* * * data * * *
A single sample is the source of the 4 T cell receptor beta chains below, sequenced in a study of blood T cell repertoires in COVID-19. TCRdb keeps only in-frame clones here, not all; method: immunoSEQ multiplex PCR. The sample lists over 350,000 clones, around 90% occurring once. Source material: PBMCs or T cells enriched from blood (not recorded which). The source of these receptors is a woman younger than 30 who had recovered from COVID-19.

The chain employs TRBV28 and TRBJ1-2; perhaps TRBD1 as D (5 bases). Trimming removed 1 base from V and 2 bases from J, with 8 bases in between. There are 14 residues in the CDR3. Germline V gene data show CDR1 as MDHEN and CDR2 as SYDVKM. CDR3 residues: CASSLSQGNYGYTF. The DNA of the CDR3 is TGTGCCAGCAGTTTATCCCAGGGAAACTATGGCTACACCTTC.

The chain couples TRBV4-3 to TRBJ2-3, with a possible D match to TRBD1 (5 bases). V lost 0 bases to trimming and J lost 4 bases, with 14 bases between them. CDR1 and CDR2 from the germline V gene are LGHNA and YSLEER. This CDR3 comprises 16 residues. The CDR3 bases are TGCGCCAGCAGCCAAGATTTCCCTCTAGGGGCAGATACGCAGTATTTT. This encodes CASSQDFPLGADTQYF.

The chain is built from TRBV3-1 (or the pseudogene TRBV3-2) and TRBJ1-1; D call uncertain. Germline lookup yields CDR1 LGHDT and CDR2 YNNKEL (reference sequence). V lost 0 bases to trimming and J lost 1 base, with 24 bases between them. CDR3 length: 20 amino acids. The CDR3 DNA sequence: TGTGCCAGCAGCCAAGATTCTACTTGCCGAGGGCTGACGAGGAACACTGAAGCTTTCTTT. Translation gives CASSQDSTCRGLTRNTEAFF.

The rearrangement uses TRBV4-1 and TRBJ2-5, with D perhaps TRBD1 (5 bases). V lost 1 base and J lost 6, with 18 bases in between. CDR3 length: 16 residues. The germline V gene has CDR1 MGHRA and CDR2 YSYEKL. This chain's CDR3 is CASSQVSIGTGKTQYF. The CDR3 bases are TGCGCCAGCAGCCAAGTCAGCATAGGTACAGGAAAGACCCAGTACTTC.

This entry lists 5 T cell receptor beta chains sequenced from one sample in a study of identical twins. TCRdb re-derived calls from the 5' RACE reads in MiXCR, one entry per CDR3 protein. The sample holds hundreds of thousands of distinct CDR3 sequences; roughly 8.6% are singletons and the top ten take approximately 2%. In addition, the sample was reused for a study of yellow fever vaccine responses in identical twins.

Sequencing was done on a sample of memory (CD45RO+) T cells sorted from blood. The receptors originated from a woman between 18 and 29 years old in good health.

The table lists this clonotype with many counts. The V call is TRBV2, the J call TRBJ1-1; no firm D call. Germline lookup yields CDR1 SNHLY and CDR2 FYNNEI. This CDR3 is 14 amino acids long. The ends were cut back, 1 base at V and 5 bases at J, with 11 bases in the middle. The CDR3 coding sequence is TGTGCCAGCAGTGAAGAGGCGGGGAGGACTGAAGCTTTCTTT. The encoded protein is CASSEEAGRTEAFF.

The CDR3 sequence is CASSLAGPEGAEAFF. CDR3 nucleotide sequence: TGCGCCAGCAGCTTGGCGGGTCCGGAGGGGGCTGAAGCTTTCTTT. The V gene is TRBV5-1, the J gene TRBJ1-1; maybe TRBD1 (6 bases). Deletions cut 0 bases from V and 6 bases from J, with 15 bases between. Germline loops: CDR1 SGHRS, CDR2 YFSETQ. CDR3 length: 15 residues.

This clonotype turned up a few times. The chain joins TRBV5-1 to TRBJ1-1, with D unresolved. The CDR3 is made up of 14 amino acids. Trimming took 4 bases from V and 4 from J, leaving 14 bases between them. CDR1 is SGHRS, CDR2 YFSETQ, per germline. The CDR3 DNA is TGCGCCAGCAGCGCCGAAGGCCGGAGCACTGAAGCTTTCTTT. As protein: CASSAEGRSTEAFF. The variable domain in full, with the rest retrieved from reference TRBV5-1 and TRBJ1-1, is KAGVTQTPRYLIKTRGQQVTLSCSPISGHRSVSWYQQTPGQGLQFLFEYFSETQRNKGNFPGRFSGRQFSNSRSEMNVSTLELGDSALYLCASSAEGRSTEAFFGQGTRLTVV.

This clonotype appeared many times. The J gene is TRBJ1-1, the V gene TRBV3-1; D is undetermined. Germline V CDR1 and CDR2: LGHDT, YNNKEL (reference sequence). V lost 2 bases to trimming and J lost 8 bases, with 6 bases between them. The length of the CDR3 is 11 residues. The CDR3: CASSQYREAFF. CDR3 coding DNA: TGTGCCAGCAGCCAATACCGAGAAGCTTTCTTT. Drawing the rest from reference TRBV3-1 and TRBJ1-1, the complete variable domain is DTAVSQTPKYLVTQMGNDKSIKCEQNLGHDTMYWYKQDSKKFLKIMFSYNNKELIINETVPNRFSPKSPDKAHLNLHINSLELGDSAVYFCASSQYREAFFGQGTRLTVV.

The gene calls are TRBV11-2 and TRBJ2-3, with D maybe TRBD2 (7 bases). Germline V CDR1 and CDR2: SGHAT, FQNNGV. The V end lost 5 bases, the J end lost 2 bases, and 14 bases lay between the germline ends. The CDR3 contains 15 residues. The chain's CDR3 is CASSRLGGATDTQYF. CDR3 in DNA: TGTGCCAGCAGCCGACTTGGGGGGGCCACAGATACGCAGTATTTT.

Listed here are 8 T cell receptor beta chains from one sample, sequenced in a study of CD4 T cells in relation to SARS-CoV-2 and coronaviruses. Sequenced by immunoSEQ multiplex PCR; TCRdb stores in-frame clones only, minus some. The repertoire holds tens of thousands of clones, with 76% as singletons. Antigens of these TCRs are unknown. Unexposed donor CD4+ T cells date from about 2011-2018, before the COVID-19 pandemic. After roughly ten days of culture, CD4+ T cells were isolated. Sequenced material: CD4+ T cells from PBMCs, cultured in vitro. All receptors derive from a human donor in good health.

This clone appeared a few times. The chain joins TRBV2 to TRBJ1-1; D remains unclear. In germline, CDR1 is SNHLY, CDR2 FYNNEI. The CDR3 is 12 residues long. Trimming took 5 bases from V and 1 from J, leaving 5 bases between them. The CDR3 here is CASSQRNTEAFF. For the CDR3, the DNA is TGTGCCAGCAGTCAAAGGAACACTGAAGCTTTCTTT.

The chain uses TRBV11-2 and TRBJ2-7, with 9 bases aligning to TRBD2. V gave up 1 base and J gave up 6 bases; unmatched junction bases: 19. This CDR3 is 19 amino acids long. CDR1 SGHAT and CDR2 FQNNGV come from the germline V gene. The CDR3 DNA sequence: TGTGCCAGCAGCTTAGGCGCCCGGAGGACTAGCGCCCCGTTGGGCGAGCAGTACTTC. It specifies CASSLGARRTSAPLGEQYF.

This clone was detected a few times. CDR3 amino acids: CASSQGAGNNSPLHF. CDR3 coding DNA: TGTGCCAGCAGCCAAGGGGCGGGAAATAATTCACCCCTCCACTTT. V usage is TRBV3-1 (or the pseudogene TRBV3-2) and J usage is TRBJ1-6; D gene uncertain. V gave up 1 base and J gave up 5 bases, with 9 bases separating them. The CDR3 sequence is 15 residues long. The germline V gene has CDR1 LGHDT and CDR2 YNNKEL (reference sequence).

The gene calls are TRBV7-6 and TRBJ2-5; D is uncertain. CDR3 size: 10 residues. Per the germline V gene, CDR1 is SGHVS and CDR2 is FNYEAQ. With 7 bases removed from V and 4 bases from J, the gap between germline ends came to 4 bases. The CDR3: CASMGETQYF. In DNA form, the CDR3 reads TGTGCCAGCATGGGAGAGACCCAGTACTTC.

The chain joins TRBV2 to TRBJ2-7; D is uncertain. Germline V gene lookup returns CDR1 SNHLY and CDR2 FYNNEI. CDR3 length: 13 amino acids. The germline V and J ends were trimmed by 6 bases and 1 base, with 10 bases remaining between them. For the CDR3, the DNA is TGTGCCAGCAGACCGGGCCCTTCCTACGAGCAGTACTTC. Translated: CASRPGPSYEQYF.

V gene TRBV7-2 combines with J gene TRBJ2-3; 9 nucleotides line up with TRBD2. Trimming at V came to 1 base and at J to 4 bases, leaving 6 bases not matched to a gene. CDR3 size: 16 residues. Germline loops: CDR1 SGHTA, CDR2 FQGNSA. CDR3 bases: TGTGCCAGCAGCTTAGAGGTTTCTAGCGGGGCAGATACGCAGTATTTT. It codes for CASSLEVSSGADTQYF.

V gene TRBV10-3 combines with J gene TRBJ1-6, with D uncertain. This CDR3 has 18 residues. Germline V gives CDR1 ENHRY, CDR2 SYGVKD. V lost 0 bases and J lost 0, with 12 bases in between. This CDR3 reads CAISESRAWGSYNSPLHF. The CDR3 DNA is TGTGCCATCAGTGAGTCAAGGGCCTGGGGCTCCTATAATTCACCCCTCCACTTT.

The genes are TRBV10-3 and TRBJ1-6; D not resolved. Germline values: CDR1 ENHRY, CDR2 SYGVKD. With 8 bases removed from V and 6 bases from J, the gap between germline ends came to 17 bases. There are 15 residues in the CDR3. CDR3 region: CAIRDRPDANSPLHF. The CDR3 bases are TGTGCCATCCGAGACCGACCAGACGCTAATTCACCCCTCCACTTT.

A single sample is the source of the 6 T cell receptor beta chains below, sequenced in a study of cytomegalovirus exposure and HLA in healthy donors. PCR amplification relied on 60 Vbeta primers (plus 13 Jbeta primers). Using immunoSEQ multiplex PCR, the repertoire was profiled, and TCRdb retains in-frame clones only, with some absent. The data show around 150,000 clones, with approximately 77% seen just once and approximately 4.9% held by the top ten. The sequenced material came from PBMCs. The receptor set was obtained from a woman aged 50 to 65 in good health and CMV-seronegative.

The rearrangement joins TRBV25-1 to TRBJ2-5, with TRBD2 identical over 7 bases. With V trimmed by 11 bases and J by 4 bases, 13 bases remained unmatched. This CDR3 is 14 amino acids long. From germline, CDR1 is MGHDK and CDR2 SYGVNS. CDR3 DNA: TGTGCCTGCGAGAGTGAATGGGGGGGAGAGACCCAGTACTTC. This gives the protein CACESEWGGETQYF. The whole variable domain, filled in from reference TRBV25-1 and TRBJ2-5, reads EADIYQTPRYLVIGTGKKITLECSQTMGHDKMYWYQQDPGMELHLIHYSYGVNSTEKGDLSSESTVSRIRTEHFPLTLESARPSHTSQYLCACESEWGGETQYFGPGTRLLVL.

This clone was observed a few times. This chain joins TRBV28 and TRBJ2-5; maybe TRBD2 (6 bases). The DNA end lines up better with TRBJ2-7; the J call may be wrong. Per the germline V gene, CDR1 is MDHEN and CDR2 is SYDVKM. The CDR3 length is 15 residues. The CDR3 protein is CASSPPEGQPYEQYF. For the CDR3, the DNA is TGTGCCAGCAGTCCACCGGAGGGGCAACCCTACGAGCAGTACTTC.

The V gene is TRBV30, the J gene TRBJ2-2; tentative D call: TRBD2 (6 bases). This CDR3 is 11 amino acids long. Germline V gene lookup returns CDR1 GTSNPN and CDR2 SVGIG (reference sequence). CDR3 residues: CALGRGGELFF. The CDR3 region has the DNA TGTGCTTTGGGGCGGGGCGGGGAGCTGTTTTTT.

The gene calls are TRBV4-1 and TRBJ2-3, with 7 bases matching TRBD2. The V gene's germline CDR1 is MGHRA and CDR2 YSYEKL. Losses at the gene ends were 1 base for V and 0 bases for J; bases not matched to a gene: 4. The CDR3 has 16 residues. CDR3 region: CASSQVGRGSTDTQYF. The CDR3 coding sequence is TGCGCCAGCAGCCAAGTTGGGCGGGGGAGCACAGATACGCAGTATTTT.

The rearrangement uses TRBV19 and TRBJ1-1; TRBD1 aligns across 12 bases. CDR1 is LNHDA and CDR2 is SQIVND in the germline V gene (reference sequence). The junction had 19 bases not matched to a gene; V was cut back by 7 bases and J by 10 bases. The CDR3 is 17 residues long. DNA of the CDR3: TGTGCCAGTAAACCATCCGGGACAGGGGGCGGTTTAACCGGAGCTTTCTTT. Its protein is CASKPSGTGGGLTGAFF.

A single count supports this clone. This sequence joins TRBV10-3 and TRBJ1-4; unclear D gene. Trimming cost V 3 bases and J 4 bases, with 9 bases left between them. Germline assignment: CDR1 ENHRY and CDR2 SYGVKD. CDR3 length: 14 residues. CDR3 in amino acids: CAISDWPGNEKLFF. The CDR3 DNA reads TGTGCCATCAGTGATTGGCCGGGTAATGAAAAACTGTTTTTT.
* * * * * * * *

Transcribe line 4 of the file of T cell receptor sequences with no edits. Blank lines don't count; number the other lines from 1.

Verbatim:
The chain is built from TRBV3-1 (or the pseudogene TRBV3-2) and TRBJ1-1; D call uncertain. Germline lookup yields CDR1 LGHDT and CDR2 YNNKEL (reference sequence). V lost 0 bases to trimming and J lost 1 base, with 24 bases between them. CDR3 length: 20 amino acids. The CDR3 DNA sequence: TGTGCCAGCAGCCAAGATTCTACTTGCCGAGGGCTGACGAGGAACACTGAAGCTTTCTTT. Translation gives CASSQDSTCRGLTRNTEAFF.